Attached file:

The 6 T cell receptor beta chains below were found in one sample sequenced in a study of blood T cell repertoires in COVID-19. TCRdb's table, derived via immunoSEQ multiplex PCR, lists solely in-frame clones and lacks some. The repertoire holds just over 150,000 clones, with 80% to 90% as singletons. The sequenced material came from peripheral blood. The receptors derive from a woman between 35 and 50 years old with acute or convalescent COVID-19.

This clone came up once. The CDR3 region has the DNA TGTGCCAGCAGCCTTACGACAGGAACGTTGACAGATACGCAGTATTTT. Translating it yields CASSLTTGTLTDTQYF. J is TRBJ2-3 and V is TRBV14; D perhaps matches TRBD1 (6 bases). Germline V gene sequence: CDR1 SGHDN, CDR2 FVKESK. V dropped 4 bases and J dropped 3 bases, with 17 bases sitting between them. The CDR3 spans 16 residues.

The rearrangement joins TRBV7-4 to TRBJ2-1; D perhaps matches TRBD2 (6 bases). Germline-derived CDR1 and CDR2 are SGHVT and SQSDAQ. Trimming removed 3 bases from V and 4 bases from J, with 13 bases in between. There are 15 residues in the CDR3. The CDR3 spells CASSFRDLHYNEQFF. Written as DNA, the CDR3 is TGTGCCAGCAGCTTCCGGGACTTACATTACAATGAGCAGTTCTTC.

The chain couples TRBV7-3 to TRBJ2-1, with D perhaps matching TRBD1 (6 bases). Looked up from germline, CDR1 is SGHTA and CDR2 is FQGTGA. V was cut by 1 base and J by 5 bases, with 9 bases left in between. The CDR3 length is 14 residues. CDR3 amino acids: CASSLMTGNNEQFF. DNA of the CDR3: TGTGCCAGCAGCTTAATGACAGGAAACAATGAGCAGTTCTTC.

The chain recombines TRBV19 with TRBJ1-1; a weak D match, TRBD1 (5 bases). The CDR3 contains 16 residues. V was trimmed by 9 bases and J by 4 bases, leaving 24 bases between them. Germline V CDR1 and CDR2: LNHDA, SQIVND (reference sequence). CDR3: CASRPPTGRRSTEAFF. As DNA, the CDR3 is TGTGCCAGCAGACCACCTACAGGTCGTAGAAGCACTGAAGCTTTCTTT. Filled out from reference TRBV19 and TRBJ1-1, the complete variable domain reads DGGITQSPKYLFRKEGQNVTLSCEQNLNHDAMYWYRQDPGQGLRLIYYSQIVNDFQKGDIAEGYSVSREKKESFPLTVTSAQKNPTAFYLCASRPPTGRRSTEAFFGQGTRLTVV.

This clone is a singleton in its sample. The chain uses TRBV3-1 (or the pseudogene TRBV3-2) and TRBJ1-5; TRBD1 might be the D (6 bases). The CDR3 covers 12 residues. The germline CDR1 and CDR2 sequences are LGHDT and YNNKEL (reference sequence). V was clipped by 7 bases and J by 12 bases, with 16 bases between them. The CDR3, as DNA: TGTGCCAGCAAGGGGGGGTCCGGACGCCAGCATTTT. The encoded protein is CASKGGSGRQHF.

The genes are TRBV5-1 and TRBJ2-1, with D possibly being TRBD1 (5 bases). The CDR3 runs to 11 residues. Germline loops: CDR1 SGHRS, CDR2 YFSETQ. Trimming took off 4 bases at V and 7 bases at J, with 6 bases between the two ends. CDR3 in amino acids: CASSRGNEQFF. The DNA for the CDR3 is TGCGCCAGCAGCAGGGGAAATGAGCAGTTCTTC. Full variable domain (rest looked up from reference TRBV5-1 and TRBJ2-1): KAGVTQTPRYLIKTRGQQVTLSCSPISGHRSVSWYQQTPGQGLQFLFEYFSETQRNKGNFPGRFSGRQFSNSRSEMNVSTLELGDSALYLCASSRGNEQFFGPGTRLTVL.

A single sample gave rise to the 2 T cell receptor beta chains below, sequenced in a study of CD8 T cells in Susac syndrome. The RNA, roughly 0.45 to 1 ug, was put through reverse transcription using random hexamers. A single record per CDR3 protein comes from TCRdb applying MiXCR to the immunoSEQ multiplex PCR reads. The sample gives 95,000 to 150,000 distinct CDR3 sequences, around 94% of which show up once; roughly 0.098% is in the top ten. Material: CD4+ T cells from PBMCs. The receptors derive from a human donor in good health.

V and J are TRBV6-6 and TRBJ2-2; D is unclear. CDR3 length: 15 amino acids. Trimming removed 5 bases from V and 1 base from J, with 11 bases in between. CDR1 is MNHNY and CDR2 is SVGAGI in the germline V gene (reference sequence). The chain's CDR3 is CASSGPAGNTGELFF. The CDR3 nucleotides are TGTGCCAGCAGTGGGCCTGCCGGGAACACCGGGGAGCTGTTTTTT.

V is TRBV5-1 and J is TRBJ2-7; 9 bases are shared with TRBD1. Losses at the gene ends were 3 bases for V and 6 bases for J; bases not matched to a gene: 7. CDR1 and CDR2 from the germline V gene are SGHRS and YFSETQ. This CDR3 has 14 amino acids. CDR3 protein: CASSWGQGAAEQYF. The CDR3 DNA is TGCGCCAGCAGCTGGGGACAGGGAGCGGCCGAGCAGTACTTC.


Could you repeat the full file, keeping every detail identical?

The 6 T cell receptor beta chains below were found in one sample sequenced in a study of blood T cell repertoires in COVID-19. TCRdb's table, derived via immunoSEQ multiplex PCR, lists solely in-frame clones and lacks some. The repertoire holds just over 150,000 clones, with 80% to 90% as singletons. The sequenced material came from peripheral blood. The receptors derive from a woman between 35 and 50 years old with acute or convalescent COVID-19.

This clone came up once. The CDR3 region has the DNA TGTGCCAGCAGCCTTACGACAGGAACGTTGACAGATACGCAGTATTTT. Translating it yields CASSLTTGTLTDTQYF. J is TRBJ2-3 and V is TRBV14; D perhaps matches TRBD1 (6 bases). Germline V gene sequence: CDR1 SGHDN, CDR2 FVKESK. V dropped 4 bases and J dropped 3 bases, with 17 bases sitting between them. The CDR3 spans 16 residues.

The rearrangement joins TRBV7-4 to TRBJ2-1; D perhaps matches TRBD2 (6 bases). Germline-derived CDR1 and CDR2 are SGHVT and SQSDAQ. Trimming removed 3 bases from V and 4 bases from J, with 13 bases in between. There are 15 residues in the CDR3. The CDR3 spells CASSFRDLHYNEQFF. Written as DNA, the CDR3 is TGTGCCAGCAGCTTCCGGGACTTACATTACAATGAGCAGTTCTTC.

The chain couples TRBV7-3 to TRBJ2-1, with D perhaps matching TRBD1 (6 bases). Looked up from germline, CDR1 is SGHTA and CDR2 is FQGTGA. V was cut by 1 base and J by 5 bases, with 9 bases left in between. The CDR3 length is 14 residues. CDR3 amino acids: CASSLMTGNNEQFF. DNA of the CDR3: TGTGCCAGCAGCTTAATGACAGGAAACAATGAGCAGTTCTTC.

The chain recombines TRBV19 with TRBJ1-1; a weak D match, TRBD1 (5 bases). The CDR3 contains 16 residues. V was trimmed by 9 bases and J by 4 bases, leaving 24 bases between them. Germline V CDR1 and CDR2: LNHDA, SQIVND (reference sequence). CDR3: CASRPPTGRRSTEAFF. As DNA, the CDR3 is TGTGCCAGCAGACCACCTACAGGTCGTAGAAGCACTGAAGCTTTCTTT. Filled out from reference TRBV19 and TRBJ1-1, the complete variable domain reads DGGITQSPKYLFRKEGQNVTLSCEQNLNHDAMYWYRQDPGQGLRLIYYSQIVNDFQKGDIAEGYSVSREKKESFPLTVTSAQKNPTAFYLCASRPPTGRRSTEAFFGQGTRLTVV.

This clone is a singleton in its sample. The chain uses TRBV3-1 (or the pseudogene TRBV3-2) and TRBJ1-5; TRBD1 might be the D (6 bases). The CDR3 covers 12 residues. The germline CDR1 and CDR2 sequences are LGHDT and YNNKEL (reference sequence). V was clipped by 7 bases and J by 12 bases, with 16 bases between them. The CDR3, as DNA: TGTGCCAGCAAGGGGGGGTCCGGACGCCAGCATTTT. The encoded protein is CASKGGSGRQHF.

The genes are TRBV5-1 and TRBJ2-1, with D possibly being TRBD1 (5 bases). The CDR3 runs to 11 residues. Germline loops: CDR1 SGHRS, CDR2 YFSETQ. Trimming took off 4 bases at V and 7 bases at J, with 6 bases between the two ends. CDR3 in amino acids: CASSRGNEQFF. The DNA for the CDR3 is TGCGCCAGCAGCAGGGGAAATGAGCAGTTCTTC. Full variable domain (rest looked up from reference TRBV5-1 and TRBJ2-1): KAGVTQTPRYLIKTRGQQVTLSCSPISGHRSVSWYQQTPGQGLQFLFEYFSETQRNKGNFPGRFSGRQFSNSRSEMNVSTLELGDSALYLCASSRGNEQFFGPGTRLTVL.

A single sample gave rise to the 2 T cell receptor beta chains below, sequenced in a study of CD8 T cells in Susac syndrome. The RNA, roughly 0.45 to 1 ug, was put through reverse transcription using random hexamers. A single record per CDR3 protein comes from TCRdb applying MiXCR to the immunoSEQ multiplex PCR reads. The sample gives 95,000 to 150,000 distinct CDR3 sequences, around 94% of which show up once; roughly 0.098% is in the top ten. Material: CD4+ T cells from PBMCs. The receptors derive from a human donor in good health.

V and J are TRBV6-6 and TRBJ2-2; D is unclear. CDR3 length: 15 amino acids. Trimming removed 5 bases from V and 1 base from J, with 11 bases in between. CDR1 is MNHNY and CDR2 is SVGAGI in the germline V gene (reference sequence). The chain's CDR3 is CASSGPAGNTGELFF. The CDR3 nucleotides are TGTGCCAGCAGTGGGCCTGCCGGGAACACCGGGGAGCTGTTTTTT.

V is TRBV5-1 and J is TRBJ2-7; 9 bases are shared with TRBD1. Losses at the gene ends were 3 bases for V and 6 bases for J; bases not matched to a gene: 7. CDR1 and CDR2 from the germline V gene are SGHRS and YFSETQ. This CDR3 has 14 amino acids. CDR3 protein: CASSWGQGAAEQYF. The CDR3 DNA is TGCGCCAGCAGCTGGGGACAGGGAGCGGCCGAGCAGTACTTC.